Always a great time and even more importantly, supporting a great cause that looks out for the well-being of the musicians and artists we love, Above Ground 2019 was held on Monday night at The Fonda. This is the first year the show was hosted in Hollywood, with its debut in 2018 taking place at Downtown’s Belasco Theatre. For those that aren’t aware, Above Ground is a fundraiser hosted by Dave Navarro and guitarist Billy Morrison and includes a slew of rock ‘n roll special guests. Proceeds are donated to MusiCares, a non-profit organization that’s run through the National Academy of Recording Arts and Science – you know, the folks that put on the GRAMMYS. Throughout the night, the musicians provided anecdote after anecdote about times they’ve personally benefited from the organization or known someone that has used its services.
Last year’s Above Ground featured famous musicians covering albums by Adam Ant and the Velvet Underground. Following a fairly similar template, this year’s performances were jacket-to-jacket covers of The Stooges’ self-titled debut and David Bowie’s The Rise and Fall of Ziggy Stardust and the Spiders from Mars. It’s hard to imagine two albums more influential in rock ‘n roll history and who better to cover it than an all-star lineup of rockstars?
The band kicked things off with a rousing performance of “1969” with Billy Idol on vocals and Morrison’s co-guitarist in Idol’s band, Steve Stevens. Idol was an ideal Iggy Pop stand-in, blending the vocal attack of Pop with his own sneering style. While Idol is probably not quite spry enough anymore to pull off the stage antics of The Stooges enigmatic frontman, the next special guest was. Juliette Lewis thrashed along the stage, flailing her arms and bounding around just like Iggy Pop in the late ’60s. She performed two songs as the band altered The Stooges track list just a bit to place “No Fun” before “We Will Fall.” Lewis had a great time with two of the album’s most well-known songs, “I Wanna Be Your Dog” and “No Fun.” Velvet Undergroud guitarist Dave Kushner performed along with the band on “No Fun.”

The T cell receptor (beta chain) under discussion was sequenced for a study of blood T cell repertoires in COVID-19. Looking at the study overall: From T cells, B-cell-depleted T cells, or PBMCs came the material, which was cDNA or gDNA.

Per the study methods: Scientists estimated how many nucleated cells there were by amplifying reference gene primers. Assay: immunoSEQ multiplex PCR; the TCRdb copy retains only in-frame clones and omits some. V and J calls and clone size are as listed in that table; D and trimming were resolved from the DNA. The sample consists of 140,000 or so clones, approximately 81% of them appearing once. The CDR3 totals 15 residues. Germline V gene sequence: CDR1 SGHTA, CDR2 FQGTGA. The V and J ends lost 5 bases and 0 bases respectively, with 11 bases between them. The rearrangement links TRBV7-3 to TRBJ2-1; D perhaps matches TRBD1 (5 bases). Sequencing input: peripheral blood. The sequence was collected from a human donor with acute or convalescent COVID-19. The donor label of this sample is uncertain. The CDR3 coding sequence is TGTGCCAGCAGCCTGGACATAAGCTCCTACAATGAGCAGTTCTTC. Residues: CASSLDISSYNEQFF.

Up until this point the mood had been upbeat and light. That immediately took a 180 as Navarro had the lights dimmed and told the audience things were about to get heavy because he had a personal message. After the lights were low and it was nearly impossible to see anyone on stage, Navarro sat on the floor and took a microphone to address the crowd. To the shock and dismay of the crowd, the legendary guitarist revealed that two years ago, before the founding of Above Ground, he had decided to take his own life. He said he had a note written, a stockpile of drugs and all of his finances lined up for his family. Of course, he did not go through with it, instead seeking out help. Audience members were audibly heard saying to themselves “no!” when he made this revelation. It was this experience that led Navarro to call up Morrison with the idea that he needed to do something, anything to help others.
This was the lead-in to the next song, “We Will Fall.” While it appears on side A of The Stooges, in order to make the most impact with Juliette Lewis’s appearance and the somber mood of this 7-minute song, it was the fourth song performed. The song was slightly altered, with Navarro asking the crowd to participate in a group chant over the dirge-like song. During the performance, scantily clad, tattooed women along with robed men partook in a bizarre ritual – it was difficult to tell what exactly what was going on up on the stage, but it was certainly weird. There was even one person on stage wearing a mask with a nose fashioned out of a dildo. Strange stuff. They mercifully cut the song down to around five minutes. It’s a bit of an odd duck on The Stooges and the performers did a great job making it something to remember from the night.